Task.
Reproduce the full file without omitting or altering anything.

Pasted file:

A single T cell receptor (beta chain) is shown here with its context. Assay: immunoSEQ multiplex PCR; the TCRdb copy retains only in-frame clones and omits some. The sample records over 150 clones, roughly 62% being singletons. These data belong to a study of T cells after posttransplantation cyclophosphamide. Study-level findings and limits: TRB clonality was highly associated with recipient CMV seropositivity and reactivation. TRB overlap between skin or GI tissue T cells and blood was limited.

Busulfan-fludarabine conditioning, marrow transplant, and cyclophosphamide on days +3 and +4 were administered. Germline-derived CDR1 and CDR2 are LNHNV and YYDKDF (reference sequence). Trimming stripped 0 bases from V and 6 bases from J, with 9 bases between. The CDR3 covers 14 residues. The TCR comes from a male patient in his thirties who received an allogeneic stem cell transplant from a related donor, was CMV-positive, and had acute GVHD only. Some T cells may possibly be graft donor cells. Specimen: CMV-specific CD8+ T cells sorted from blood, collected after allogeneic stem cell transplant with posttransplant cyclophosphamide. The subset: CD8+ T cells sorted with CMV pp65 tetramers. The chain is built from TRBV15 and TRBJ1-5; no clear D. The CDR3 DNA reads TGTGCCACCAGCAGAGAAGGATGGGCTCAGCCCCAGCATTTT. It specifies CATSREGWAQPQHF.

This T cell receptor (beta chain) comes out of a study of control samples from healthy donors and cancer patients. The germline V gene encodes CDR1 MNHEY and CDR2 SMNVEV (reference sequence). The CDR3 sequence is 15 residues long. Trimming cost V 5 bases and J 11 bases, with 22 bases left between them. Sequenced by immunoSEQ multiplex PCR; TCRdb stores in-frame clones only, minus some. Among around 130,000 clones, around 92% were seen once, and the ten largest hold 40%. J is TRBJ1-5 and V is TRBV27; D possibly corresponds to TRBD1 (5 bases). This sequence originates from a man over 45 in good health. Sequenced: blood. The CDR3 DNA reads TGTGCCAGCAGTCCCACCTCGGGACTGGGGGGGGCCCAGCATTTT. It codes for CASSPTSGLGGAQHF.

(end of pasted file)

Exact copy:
A single T cell receptor (beta chain) is shown here with its context. Assay: immunoSEQ multiplex PCR; the TCRdb copy retains only in-frame clones and omits some. The sample records over 150 clones, roughly 62% being singletons. These data belong to a study of T cells after posttransplantation cyclophosphamide. Study-level findings and limits: TRB clonality was highly associated with recipient CMV seropositivity and reactivation. TRB overlap between skin or GI tissue T cells and blood was limited.

Busulfan-fludarabine conditioning, marrow transplant, and cyclophosphamide on days +3 and +4 were administered. Germline-derived CDR1 and CDR2 are LNHNV and YYDKDF (reference sequence). Trimming stripped 0 bases from V and 6 bases from J, with 9 bases between. The CDR3 covers 14 residues. The TCR comes from a male patient in his thirties who received an allogeneic stem cell transplant from a related donor, was CMV-positive, and had acute GVHD only. Some T cells may possibly be graft donor cells. Specimen: CMV-specific CD8+ T cells sorted from blood, collected after allogeneic stem cell transplant with posttransplant cyclophosphamide. The subset: CD8+ T cells sorted with CMV pp65 tetramers. The chain is built from TRBV15 and TRBJ1-5; no clear D. The CDR3 DNA reads TGTGCCACCAGCAGAGAAGGATGGGCTCAGCCCCAGCATTTT. It specifies CATSREGWAQPQHF.

This T cell receptor (beta chain) comes out of a study of control samples from healthy donors and cancer patients. The germline V gene encodes CDR1 MNHEY and CDR2 SMNVEV (reference sequence). The CDR3 sequence is 15 residues long. Trimming cost V 5 bases and J 11 bases, with 22 bases left between them. Sequenced by immunoSEQ multiplex PCR; TCRdb stores in-frame clones only, minus some. Among around 130,000 clones, around 92% were seen once, and the ten largest hold 40%. J is TRBJ1-5 and V is TRBV27; D possibly corresponds to TRBD1 (5 bases). This sequence originates from a man over 45 in good health. Sequenced: blood. The CDR3 DNA reads TGTGCCAGCAGTCCCACCTCGGGACTGGGGGGGGCCCAGCATTTT. It codes for CASSPTSGLGGAQHF.